7. I can hardly wait for coz to discover this post.

    This is how jews designed their approach to 3rd world edumacation. Youse shills at catallaxy just dont get it.

    Youse is all picking on me because I believe in dominionionononism.

    Oh well. I suppose this is all part of the wonderfully accommodating world of the Cat. Diversity in action, etc.

  8. wreckage

    I believe dinonomnomnominalism, which is the theory that dinosaurs would eat us all and it’s a good thing the fuckers are all dead.

  9. I believe dinonomnomnominalism, which is the theory that dinosaurs would eat us all and it’s a good thing the fuckers are all dead.

    Ah yes. I’m familiar with that theory, too, which I last saw espoused with particular clarity on Barney & Friends.

    “I hate you, you hate me
    Let’s get together and kill barney
    With an MP-60 and blow him out the door
    No more purple dinosaur”

  10. I’m not really sure memes are anything other than psuedo-science, but this is an interesting post on the nature of ideas, and I am fascinated with the broad idea of a meme in that it formalizes my intuition that ideas have survival utility.

    I enjoyed Dr Bell’s book; it was a very forthright expose of many things which were and still are wrong with institutionalised mental health services.

    However, when it came to the unified field theories, I tended to skip along to the next lot of patient anecdotes.

    Meme theory is all very well and groovy, but it places a larger demand upon my faith than my normal everyday religion.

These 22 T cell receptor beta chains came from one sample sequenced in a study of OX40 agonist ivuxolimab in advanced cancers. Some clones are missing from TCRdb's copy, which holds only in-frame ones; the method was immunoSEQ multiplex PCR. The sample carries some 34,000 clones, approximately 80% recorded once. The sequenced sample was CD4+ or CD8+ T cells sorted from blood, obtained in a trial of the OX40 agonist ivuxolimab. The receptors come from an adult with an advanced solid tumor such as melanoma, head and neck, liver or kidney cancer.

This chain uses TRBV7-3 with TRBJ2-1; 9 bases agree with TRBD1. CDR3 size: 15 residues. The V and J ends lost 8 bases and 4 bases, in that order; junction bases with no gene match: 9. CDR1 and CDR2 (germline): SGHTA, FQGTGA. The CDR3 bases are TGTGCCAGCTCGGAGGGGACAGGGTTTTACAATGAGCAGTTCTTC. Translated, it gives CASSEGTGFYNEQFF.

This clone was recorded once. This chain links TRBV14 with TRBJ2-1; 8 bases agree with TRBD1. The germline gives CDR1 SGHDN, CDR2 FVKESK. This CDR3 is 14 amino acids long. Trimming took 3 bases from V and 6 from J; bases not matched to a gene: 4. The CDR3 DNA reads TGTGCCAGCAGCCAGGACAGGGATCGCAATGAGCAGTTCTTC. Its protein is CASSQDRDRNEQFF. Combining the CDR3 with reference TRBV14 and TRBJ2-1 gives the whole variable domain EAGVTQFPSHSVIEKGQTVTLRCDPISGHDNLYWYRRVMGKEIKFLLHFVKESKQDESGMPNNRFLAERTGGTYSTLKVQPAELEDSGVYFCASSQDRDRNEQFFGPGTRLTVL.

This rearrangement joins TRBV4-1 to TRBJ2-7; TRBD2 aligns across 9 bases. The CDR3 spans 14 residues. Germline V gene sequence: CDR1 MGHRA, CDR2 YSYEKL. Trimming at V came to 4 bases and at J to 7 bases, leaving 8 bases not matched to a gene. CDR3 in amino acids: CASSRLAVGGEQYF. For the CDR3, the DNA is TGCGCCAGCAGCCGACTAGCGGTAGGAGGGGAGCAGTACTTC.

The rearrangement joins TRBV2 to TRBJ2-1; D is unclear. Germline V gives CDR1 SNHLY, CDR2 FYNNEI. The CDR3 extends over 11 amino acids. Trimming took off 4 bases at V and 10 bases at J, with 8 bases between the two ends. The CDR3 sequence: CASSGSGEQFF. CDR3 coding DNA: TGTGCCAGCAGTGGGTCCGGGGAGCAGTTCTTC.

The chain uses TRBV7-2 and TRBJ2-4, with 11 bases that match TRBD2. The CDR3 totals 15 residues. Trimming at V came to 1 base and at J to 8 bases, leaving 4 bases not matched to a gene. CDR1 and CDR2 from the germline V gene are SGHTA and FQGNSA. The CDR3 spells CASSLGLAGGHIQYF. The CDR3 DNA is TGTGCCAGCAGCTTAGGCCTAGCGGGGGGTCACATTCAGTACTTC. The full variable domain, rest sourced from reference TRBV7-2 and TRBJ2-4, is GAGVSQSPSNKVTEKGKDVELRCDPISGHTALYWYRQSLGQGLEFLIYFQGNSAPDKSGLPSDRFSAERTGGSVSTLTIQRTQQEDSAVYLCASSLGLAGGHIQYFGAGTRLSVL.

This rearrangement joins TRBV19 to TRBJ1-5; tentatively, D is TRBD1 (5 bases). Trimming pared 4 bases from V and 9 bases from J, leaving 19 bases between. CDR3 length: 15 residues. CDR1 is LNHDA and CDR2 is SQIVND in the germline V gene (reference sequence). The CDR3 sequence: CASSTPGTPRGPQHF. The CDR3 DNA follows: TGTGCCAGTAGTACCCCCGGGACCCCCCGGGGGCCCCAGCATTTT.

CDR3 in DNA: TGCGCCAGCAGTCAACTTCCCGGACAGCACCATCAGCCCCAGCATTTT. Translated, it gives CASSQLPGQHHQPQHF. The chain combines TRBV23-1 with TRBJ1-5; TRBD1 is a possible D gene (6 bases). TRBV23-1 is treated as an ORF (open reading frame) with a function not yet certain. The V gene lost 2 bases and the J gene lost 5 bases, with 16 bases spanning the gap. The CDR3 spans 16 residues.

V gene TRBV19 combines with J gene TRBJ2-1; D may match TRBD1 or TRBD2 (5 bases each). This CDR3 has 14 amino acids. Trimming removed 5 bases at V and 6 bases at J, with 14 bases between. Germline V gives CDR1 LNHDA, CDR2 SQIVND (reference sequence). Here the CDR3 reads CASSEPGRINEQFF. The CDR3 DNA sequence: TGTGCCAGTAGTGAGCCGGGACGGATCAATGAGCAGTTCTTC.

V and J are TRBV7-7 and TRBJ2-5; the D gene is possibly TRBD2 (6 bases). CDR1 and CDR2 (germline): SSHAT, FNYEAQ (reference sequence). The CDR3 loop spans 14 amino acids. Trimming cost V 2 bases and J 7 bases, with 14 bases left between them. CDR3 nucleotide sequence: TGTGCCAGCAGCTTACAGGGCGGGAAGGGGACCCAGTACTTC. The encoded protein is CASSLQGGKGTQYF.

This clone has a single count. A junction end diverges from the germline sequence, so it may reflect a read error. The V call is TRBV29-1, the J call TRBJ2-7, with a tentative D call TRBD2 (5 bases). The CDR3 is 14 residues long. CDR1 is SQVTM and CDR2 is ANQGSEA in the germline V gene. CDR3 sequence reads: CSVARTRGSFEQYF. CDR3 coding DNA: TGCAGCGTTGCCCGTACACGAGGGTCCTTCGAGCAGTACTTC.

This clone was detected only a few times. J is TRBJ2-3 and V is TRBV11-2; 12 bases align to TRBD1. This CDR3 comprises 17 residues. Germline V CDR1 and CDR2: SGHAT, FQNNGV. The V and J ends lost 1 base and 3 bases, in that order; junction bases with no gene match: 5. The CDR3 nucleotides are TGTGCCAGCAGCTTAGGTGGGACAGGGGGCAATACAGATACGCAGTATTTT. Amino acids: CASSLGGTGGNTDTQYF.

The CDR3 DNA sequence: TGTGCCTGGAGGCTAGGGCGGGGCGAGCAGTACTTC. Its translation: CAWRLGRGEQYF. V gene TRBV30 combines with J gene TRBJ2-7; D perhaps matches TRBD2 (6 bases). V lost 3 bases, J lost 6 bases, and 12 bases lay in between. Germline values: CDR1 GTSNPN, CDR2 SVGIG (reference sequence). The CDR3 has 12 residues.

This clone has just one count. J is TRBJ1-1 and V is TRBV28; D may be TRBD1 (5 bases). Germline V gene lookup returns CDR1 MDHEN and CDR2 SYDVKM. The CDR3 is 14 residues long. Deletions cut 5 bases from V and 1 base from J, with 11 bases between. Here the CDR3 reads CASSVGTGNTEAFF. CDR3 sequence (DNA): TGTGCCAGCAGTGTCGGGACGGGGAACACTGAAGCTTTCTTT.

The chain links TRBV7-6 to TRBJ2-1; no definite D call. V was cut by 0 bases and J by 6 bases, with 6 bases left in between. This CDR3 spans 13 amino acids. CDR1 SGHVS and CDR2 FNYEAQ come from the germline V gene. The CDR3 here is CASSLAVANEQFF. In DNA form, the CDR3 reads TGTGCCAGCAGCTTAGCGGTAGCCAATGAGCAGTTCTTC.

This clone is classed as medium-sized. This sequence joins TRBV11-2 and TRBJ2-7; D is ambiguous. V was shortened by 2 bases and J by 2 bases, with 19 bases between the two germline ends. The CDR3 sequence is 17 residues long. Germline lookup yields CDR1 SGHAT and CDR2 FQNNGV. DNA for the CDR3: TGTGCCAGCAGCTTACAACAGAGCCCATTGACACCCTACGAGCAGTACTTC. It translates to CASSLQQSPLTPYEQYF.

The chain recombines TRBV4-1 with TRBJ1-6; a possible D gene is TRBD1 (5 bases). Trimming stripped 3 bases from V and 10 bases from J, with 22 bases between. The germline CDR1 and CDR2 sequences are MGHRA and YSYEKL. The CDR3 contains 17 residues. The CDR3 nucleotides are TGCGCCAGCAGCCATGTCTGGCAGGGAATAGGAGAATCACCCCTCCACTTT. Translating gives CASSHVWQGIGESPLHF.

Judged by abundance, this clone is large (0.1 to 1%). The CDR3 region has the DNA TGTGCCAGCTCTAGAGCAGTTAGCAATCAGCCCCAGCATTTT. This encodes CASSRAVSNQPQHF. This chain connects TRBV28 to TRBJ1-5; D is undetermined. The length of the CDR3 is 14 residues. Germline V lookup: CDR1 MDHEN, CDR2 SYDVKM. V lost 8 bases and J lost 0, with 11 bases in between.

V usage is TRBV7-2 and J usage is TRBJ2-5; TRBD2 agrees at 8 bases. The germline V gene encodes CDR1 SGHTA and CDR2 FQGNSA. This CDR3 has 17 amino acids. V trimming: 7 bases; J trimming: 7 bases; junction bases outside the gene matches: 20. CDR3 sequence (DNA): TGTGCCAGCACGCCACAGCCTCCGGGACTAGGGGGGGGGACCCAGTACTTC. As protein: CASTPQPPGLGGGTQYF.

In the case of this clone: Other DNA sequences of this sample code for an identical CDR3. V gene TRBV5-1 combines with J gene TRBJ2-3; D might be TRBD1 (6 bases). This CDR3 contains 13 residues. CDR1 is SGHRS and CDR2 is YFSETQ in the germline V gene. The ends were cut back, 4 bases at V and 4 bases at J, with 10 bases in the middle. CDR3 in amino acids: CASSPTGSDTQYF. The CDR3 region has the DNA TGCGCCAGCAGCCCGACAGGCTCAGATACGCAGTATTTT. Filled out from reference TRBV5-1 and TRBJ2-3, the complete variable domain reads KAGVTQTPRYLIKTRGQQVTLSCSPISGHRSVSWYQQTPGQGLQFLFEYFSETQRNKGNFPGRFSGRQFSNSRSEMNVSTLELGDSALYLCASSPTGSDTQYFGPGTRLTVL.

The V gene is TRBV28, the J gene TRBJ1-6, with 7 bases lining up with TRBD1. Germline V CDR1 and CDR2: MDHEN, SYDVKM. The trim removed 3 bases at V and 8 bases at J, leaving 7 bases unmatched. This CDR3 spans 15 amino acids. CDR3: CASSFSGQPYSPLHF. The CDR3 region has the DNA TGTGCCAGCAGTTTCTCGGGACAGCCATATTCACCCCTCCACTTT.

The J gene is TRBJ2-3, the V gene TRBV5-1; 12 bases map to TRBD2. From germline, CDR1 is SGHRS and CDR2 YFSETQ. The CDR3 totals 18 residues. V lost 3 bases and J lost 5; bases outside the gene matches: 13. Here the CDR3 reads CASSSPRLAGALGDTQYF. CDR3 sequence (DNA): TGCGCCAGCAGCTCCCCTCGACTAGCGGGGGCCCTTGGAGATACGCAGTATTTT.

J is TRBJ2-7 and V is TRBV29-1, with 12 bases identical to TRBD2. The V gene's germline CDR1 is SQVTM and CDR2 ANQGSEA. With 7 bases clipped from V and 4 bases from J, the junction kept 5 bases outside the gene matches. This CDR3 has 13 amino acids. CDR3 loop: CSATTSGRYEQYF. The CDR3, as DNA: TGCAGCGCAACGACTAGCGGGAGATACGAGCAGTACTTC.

11. johanna

    Philippa, there was a discussion of “memes” in relation to science at the admirable Dr Judith Curry’s blog a while back.

    Fashions, the zeitgest – OK. But once you get into grammar or proper science – fugeddaboutit.

    It’s just a fad.

  12. egg_

    Apologies if it’s akin to Godwin’s, but have read of toxic (work) cultures likened to e.g. Nazism tapping into group empathy to instill fear against e.g. Jews; e.g. KRudd’s attempt to instill public fear over the risk of Konfrontasi with Indonesia should Abbott be elected.

  13. wreckage

    “Psychosomatic illnesses” are also a fad.

  14. Driftforge

    Two in one class is remarkable!

    So was being taught Popperian method in a statistics course. Then again, the lecturer is a New Zealander, so the process may well have been maintained in NZ since his presence there.

  15. Lem

    If you want to get an idea about memes, and also how much you are just a vehicle around the planet for your genes (sorry if anyone is feeling fragile this am!) read “The Selfish Gene” Rafe referenced above. Nasty little blighters they can be!

    Now, I’m off to work. My genes told me to.

  16. Ellen of Tasmania

    Meme theory is all very well and groovy, but it places a larger demand upon my faith than my normal everyday religion.

    Ditto. But ‘memes’ are the need of the atheist hour, I think.

  17. wreckage

    “The Selfish Gene” is a pile of question-begging old balls.